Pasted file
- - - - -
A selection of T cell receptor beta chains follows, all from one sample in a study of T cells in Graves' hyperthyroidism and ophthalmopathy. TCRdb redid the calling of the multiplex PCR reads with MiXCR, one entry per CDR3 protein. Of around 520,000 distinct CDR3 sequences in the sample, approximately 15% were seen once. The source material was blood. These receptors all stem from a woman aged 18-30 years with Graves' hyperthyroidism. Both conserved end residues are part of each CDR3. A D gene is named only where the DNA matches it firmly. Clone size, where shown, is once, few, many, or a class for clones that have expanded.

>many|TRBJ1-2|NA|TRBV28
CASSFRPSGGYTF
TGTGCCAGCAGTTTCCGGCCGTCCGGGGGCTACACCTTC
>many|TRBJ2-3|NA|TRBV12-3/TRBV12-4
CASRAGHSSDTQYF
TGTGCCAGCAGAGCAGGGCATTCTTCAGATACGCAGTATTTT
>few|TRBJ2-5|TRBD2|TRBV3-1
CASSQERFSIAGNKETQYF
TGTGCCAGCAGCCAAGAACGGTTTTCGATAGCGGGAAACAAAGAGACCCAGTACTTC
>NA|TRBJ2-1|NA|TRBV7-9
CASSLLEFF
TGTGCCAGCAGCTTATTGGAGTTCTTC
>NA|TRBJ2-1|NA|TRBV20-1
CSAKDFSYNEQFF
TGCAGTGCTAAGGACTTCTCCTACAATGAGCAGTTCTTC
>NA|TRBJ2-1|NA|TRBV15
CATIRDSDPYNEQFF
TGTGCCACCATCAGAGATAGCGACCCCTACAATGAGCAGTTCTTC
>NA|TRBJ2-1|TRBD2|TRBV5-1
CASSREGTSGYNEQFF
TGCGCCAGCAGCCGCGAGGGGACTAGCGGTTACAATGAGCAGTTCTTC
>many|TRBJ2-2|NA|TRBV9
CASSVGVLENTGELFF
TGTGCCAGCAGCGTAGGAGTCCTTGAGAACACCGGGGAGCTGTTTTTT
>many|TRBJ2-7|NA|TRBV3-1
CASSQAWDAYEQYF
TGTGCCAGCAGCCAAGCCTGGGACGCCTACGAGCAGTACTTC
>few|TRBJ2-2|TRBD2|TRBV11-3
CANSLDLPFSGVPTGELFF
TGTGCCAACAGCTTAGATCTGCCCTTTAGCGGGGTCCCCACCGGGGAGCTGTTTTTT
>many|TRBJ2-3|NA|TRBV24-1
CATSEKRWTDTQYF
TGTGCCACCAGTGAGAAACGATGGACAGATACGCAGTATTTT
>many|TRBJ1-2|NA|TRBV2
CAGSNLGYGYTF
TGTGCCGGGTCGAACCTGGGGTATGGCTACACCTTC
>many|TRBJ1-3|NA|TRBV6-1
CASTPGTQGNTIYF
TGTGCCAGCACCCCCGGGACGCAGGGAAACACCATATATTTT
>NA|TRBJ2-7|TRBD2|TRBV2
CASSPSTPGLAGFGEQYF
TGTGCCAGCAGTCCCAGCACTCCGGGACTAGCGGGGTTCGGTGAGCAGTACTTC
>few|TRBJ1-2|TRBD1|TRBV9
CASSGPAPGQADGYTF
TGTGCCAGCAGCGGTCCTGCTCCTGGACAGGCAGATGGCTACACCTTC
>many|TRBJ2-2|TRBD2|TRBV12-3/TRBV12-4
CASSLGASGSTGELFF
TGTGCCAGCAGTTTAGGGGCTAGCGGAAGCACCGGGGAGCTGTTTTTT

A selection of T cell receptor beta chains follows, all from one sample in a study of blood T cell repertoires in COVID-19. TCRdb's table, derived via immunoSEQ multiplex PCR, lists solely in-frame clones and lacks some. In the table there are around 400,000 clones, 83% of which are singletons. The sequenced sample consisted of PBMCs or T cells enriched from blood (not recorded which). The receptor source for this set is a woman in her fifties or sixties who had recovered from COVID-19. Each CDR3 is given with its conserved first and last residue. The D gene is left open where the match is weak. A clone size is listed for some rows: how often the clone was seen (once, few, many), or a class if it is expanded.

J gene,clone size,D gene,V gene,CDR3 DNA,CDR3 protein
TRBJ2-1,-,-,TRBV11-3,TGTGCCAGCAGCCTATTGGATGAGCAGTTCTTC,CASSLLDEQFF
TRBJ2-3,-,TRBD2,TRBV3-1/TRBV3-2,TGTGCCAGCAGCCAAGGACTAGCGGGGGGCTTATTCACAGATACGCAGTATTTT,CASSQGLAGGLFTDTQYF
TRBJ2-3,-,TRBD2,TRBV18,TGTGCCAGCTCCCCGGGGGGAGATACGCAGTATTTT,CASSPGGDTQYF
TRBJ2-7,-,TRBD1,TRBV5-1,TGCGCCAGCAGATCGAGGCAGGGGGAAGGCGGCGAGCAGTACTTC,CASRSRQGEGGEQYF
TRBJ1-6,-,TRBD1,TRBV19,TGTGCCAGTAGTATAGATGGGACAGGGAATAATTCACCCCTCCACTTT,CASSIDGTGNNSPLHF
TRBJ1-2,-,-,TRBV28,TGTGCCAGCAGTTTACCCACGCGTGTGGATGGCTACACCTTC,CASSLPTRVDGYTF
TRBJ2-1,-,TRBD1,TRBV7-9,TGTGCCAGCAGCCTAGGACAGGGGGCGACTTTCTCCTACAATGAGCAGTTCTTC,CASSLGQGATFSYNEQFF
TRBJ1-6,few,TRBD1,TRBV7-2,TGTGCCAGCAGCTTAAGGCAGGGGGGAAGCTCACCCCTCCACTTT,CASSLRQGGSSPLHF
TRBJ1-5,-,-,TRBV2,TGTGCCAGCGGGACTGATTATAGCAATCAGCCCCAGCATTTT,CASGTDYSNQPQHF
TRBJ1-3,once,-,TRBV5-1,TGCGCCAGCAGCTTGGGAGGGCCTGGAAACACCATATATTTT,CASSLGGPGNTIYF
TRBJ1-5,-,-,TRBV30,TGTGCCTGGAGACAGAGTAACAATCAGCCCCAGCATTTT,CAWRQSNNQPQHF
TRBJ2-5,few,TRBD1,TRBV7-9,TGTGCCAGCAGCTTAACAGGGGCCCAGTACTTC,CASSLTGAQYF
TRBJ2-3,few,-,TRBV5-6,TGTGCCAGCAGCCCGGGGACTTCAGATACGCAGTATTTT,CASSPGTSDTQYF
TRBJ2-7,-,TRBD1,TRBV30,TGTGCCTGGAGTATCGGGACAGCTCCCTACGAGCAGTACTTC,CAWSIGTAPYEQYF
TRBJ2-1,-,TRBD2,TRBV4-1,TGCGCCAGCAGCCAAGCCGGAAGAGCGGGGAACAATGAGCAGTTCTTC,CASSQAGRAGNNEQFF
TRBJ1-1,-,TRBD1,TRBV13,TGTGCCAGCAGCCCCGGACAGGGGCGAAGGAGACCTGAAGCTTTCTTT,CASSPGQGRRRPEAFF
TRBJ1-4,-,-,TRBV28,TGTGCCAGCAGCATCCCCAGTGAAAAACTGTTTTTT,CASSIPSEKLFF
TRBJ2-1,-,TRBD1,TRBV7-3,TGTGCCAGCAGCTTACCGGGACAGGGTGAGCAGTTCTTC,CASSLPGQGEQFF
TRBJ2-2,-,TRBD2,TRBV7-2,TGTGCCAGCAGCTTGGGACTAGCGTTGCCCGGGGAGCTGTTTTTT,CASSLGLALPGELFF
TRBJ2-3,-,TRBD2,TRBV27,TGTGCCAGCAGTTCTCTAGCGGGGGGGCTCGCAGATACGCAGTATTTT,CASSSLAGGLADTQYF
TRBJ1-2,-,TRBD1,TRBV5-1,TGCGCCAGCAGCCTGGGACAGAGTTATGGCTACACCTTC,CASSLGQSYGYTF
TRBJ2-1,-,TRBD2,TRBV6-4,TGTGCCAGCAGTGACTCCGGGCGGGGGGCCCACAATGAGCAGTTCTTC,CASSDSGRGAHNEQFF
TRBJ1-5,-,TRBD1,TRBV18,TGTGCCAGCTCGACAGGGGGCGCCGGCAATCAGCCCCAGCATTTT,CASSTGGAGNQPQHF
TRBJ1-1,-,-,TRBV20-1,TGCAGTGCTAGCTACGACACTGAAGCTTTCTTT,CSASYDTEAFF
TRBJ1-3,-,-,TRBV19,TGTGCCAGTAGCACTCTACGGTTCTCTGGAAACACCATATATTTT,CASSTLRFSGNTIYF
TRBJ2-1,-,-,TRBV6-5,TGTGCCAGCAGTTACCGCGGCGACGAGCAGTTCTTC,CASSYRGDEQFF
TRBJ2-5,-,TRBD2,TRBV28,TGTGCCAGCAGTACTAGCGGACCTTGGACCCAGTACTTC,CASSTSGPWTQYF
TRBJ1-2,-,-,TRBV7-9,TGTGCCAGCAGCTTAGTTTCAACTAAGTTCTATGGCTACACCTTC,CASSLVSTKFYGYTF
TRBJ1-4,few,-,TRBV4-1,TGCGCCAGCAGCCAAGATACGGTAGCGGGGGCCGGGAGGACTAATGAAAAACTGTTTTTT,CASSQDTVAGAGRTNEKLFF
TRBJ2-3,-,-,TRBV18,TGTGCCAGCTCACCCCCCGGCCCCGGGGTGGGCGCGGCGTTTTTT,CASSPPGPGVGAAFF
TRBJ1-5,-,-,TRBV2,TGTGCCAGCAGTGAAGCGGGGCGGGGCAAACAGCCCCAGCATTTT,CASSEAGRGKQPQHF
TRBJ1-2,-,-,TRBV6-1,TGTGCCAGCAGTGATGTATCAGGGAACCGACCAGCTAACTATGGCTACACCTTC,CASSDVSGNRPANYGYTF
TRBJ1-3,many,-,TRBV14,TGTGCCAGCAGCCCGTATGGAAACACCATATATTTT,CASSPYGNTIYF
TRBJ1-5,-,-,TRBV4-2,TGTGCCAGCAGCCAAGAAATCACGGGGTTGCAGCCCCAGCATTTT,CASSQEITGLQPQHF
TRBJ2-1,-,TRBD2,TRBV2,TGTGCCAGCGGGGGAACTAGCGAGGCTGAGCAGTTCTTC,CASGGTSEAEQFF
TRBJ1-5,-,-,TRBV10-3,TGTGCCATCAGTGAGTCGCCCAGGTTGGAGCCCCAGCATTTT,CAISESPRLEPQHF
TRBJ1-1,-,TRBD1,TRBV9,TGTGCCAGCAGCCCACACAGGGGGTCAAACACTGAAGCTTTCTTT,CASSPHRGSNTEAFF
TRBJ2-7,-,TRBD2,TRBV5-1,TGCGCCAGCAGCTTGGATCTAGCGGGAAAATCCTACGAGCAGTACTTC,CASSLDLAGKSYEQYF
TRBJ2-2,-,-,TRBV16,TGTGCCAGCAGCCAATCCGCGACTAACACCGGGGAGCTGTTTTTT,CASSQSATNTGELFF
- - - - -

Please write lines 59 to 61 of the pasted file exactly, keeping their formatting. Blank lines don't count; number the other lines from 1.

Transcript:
TRBJ1-6,few,TRBD1,TRBV7-2,TGTGCCAGCAGCTTAAGGCAGGGGGGAAGCTCACCCCTCCACTTT,CASSLRQGGSSPLHF
TRBJ1-5,-,-,TRBV2,TGTGCCAGCGGGACTGATTATAGCAATCAGCCCCAGCATTTT,CASGTDYSNQPQHF
TRBJ1-3,once,-,TRBV5-1,TGCGCCAGCAGCTTGGGAGGGCCTGGAAACACCATATATTTT,CASSLGGPGNTIYF